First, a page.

2. Utility Business Model. The traditional business model of rate design for utilities is no longer serving its intended purpose, as customers demand better solutions, technology and services than the utility is willing or able to provide. When subject to rate design increases and regulatory attacks, continuing cost pass-throughs, riders and surcharges for declining service get expensive with diminished technology access and limited or no digitalization. The budget to support the old regulatory compact is dead as median income customers in the U.S. experience declining annual disposable income, and industrial and commercial margins are challenged.
  3. New Values for Performance. Power quality, reliability, volatility in price, and service responsibility for customer care and sustainable outcomes now exceed historical electricity market priorities. Industrials seek sustainability and a reduction in or removal of price volatility while seeking reliable and economical energy. Pricing values outweigh tax incentives and net metering reliance as customers realize the best rate to be paying is avoiding the costs of their own retail rate and the volatility, insecurity, and unreliability it poses.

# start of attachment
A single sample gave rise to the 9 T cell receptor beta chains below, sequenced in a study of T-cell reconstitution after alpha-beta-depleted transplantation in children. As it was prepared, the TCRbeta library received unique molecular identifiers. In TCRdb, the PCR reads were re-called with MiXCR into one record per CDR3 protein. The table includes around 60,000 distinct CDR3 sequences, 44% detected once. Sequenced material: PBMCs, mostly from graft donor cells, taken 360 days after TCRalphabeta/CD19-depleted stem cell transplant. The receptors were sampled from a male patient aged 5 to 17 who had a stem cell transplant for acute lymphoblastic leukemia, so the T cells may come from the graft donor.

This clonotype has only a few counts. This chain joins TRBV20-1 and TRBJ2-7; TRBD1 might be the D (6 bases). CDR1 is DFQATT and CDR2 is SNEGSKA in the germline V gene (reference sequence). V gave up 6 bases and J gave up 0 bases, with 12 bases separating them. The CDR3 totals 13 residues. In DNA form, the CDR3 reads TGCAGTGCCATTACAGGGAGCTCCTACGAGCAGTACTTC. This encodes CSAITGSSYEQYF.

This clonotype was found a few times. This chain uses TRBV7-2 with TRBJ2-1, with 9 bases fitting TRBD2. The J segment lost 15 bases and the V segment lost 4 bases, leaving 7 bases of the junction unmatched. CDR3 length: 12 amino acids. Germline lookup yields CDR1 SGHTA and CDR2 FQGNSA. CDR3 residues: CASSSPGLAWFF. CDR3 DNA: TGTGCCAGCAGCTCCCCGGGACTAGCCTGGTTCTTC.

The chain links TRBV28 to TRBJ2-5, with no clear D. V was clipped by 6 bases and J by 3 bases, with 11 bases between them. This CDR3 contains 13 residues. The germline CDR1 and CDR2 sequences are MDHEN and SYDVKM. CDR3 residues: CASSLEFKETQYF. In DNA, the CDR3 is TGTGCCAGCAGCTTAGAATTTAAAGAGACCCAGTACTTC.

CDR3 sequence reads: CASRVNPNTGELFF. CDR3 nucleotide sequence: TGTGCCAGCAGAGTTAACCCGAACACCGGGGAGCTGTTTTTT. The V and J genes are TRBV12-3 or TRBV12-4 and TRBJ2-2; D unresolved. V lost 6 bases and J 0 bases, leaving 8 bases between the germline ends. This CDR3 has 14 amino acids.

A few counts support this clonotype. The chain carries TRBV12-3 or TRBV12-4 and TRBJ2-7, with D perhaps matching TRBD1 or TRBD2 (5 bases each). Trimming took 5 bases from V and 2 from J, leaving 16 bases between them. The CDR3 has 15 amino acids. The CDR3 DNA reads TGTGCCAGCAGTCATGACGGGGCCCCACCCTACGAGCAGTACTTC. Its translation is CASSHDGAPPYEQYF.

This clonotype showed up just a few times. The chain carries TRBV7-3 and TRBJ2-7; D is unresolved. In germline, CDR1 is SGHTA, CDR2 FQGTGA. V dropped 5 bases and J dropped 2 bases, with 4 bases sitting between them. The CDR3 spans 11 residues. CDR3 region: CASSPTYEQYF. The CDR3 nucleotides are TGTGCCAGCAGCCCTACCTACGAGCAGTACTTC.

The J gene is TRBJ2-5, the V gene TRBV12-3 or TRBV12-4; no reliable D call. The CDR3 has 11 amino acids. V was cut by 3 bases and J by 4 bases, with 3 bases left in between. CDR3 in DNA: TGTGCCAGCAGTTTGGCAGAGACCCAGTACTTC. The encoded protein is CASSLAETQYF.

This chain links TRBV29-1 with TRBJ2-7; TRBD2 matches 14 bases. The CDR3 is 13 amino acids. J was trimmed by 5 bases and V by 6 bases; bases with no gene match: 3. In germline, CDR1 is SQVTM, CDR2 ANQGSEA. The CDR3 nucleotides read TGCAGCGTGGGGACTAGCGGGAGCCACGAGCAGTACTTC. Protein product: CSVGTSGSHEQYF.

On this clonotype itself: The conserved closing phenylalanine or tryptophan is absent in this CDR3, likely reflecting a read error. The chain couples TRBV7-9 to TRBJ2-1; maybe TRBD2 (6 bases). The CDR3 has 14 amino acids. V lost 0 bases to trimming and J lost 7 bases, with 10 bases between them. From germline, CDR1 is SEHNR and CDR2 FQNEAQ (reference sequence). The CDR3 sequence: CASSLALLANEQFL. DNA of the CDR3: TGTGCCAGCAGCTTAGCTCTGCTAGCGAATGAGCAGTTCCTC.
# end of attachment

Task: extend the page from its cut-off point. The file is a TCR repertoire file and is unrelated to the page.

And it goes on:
4. Variable Utility Market Response. The utility market response will vary based on fuel mix, individual utility priorities and recognition that the U.S. marketplace is more appropriately regarded as individual sub-markets with differences in the DOE regions. For example, because the natural gas market is volatile, seasonal in pricing, and considered a backup fuel strategy, it should be weighed as such to preserve the benefits of CHP and DG. For these and other reasons, in some regions utilities will be a friend of CHP and DG and others a foe, so that one blanket policy will not fit all and could be inappropriate.